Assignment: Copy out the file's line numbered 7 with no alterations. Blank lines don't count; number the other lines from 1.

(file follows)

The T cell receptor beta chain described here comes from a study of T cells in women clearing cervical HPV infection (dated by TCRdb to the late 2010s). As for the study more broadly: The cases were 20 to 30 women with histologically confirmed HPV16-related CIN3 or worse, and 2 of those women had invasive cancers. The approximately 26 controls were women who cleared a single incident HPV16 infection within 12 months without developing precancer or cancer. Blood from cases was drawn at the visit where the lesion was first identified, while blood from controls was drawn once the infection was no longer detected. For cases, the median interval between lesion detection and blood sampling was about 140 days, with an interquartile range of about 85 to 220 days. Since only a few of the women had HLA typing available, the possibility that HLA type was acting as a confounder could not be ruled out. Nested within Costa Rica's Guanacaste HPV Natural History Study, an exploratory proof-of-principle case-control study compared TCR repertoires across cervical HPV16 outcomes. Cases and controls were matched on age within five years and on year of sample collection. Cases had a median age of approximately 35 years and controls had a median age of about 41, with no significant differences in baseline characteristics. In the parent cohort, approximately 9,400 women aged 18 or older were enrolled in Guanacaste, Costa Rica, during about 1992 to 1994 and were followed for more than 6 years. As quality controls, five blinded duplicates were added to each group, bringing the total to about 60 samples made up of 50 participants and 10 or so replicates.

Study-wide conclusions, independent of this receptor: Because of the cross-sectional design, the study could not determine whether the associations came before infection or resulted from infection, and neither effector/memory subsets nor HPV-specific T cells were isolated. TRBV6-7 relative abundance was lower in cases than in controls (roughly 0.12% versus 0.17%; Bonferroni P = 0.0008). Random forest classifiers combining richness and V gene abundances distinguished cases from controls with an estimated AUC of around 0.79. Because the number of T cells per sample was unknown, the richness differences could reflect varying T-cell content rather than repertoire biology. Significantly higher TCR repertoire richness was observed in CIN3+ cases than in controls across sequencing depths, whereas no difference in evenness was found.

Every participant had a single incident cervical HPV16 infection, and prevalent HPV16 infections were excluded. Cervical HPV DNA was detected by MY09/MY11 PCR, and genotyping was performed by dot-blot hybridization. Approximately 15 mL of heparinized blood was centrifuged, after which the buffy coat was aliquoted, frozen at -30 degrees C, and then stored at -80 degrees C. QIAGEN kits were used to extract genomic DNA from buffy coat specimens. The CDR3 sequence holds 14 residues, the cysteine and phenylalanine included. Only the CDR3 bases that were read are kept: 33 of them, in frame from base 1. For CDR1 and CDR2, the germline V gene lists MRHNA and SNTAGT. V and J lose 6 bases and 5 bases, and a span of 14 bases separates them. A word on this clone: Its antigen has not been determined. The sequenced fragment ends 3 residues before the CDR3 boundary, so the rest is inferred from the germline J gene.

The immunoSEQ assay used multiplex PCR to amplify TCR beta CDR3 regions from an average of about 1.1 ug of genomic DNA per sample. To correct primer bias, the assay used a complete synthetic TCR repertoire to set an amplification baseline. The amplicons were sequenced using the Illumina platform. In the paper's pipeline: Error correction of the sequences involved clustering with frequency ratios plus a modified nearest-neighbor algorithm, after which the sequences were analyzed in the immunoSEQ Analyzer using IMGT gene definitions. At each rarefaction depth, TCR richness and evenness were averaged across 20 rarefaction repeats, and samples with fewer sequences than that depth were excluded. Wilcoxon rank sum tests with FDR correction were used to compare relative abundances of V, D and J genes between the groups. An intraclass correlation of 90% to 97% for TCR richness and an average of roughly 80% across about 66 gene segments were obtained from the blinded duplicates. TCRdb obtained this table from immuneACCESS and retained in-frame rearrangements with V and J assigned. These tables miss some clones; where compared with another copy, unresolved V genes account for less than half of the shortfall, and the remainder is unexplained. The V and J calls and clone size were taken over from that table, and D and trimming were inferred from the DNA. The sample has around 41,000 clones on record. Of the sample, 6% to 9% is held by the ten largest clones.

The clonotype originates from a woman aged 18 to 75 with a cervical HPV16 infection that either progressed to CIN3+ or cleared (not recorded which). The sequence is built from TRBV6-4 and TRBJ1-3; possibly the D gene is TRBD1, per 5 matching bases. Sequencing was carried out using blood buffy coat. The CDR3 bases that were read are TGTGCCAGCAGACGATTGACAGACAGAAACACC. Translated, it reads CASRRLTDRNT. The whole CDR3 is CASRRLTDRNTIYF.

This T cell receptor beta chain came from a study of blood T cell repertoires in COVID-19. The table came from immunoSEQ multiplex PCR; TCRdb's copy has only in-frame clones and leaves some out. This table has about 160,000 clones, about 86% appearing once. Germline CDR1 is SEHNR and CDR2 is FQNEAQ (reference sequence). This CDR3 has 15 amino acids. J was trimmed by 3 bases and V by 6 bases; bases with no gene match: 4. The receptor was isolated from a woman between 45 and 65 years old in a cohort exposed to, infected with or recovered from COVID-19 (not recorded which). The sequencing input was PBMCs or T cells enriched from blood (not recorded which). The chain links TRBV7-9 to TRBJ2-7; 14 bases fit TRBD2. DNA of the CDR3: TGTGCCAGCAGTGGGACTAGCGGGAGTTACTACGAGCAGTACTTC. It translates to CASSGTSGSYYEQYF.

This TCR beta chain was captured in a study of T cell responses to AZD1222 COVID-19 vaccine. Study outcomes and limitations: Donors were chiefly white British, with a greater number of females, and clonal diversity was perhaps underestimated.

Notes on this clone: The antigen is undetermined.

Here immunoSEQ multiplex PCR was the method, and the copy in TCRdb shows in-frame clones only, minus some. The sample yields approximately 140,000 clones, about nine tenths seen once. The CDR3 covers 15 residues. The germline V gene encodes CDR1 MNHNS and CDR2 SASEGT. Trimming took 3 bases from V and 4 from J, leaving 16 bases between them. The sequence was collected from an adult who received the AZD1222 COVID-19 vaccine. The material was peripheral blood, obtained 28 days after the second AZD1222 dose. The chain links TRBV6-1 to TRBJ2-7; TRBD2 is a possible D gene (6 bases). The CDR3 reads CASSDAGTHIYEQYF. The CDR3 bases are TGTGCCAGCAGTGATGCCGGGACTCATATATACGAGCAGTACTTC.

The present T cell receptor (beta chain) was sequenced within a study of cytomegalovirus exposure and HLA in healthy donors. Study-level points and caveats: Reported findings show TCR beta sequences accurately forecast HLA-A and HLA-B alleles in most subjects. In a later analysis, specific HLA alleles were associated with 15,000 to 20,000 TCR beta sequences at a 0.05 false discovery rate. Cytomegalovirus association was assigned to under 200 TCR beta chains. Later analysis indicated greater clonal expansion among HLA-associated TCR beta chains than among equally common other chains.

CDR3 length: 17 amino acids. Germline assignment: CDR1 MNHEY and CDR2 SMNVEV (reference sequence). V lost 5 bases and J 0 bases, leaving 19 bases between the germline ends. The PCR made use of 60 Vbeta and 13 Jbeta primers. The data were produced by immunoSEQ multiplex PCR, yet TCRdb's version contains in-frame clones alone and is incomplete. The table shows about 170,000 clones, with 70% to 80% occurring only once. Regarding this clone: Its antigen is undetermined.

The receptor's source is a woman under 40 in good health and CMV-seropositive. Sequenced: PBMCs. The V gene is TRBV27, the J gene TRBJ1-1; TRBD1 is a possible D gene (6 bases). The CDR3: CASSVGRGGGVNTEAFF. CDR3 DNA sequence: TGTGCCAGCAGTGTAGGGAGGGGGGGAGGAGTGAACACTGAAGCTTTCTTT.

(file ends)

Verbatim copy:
This TCR beta chain was captured in a study of T cell responses to AZD1222 COVID-19 vaccine. Study outcomes and limitations: Donors were chiefly white British, with a greater number of females, and clonal diversity was perhaps underestimated.